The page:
Griffin Poetry Prize finalist Sarah Tolmie's best writing advice: Get away from the noise
Sarah Tolmie is a professor of English, novelist and poet based in Waterloo, Ont. She has been nominated for numerous awards, including the 2015 Pat Lowther Memorial Award and the 2019 Rhysling Award for science fiction poetry. Her latest poetry collection, The Art of Dying, is on the shortlist for the 2019 Griffin Poetry Prize.
CBC Books asked Tolmie for the one piece of advice she would give to writers.
"My main writing tip? Take out your earbuds. Then, preferably, crush them with a heavy object. The endless bath of sound that people are surrounded by most of the time is fatal for original composition — of anything, but especially of poems.
"Poems are composed by the little voice in your head, and you have to be able to hear it. You can't if your brain is constantly full of other people's rhythms and words. You also need to be able to hear encountered-in-the-world sounds, including, crucially, your own: your breathing and heartbeat, for instance, the timing of which is absolutely foundational to every kind of poetry in the world.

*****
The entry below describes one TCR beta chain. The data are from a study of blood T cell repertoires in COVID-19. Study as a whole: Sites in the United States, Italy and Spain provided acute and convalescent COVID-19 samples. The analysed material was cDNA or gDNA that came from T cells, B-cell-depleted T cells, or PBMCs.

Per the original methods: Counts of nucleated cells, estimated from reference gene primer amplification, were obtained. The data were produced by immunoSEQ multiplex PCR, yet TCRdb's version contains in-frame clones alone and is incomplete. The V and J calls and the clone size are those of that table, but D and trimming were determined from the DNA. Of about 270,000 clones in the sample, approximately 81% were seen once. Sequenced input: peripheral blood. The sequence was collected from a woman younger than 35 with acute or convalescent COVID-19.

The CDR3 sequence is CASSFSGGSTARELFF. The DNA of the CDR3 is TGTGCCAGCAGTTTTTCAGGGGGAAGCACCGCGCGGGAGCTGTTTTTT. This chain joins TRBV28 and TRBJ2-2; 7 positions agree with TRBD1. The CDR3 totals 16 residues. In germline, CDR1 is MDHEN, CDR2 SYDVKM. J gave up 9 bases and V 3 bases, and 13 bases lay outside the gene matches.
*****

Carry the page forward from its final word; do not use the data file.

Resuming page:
"Another thing I personally recommend is to get moving — without your earbuds or don't bother. Wandering around your house or anywhere outside, especially where you can encounter other people — who, far from distracting you, are more likely to provide a cue that will lead you to write something than not — will give your brain things to seize on. And it engages many other bodily systems. My experience is that more is more: having to use your proprioception — aka moving in space — your visual system, and all the other parts of you excited by motion will also stimulate the voice in your head. Poetry is the rhythmic delivery of thought. To uncover what your personal rhythms are, lose your playlist."